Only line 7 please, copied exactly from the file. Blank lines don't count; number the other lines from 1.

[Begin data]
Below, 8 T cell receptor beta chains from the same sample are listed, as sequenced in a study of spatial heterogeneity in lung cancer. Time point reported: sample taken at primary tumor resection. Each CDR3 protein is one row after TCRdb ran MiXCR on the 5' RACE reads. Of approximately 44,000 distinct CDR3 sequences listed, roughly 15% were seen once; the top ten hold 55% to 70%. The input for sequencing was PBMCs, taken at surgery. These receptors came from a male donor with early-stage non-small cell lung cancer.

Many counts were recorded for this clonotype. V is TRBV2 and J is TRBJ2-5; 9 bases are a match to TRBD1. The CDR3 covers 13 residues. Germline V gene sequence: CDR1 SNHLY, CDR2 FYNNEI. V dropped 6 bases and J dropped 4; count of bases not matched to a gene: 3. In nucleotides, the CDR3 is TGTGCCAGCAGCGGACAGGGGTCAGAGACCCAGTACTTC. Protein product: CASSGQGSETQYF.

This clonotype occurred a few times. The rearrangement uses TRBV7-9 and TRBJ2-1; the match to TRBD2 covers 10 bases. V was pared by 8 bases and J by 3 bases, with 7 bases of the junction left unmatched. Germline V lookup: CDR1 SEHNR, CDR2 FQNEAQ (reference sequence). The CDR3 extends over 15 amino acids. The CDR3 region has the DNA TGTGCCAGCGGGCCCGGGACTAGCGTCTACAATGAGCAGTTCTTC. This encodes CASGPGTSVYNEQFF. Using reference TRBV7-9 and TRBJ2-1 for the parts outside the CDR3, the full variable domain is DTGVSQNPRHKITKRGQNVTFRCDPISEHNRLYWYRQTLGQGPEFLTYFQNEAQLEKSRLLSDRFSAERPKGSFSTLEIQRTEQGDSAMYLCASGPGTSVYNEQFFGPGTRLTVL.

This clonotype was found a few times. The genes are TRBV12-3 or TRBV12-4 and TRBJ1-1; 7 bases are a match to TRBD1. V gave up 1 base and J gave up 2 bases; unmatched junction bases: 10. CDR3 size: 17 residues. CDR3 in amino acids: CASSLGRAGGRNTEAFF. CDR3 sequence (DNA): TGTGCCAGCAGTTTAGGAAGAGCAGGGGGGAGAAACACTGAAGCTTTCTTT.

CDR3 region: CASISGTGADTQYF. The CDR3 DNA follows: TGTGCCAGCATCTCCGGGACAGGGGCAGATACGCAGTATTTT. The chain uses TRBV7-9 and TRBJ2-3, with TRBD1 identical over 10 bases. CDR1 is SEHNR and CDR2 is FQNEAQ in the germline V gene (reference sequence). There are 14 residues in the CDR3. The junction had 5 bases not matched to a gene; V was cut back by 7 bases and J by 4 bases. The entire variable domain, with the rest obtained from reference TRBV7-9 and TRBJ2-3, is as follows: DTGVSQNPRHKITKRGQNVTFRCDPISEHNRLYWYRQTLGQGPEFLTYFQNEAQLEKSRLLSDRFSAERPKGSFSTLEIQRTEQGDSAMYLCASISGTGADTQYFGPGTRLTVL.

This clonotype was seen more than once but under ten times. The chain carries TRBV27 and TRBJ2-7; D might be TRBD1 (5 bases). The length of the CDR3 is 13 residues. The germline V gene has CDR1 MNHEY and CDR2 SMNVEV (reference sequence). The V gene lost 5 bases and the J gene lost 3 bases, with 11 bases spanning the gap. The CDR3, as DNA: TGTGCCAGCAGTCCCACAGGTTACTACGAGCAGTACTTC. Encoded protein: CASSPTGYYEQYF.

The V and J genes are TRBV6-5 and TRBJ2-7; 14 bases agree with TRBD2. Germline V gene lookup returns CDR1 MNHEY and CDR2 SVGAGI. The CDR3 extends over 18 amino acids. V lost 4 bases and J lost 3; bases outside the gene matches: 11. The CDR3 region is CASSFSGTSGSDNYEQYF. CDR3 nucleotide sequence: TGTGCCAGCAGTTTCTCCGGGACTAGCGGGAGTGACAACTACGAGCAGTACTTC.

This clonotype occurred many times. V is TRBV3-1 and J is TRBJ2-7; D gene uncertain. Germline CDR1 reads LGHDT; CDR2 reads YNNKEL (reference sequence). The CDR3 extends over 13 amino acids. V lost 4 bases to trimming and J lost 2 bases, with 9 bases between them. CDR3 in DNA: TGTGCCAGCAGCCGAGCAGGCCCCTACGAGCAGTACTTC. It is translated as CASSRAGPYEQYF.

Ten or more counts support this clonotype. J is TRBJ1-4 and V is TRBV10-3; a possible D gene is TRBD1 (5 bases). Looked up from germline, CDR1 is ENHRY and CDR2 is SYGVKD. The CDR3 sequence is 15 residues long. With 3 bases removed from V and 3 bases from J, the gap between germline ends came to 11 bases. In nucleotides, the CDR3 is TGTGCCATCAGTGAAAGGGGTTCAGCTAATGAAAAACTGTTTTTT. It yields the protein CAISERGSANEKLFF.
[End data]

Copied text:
The V and J genes are TRBV6-5 and TRBJ2-7; 14 bases agree with TRBD2. Germline V gene lookup returns CDR1 MNHEY and CDR2 SVGAGI. The CDR3 extends over 18 amino acids. V lost 4 bases and J lost 3; bases outside the gene matches: 11. The CDR3 region is CASSFSGTSGSDNYEQYF. CDR3 nucleotide sequence: TGTGCCAGCAGTTTCTCCGGGACTAGCGGGAGTGACAACTACGAGCAGTACTTC.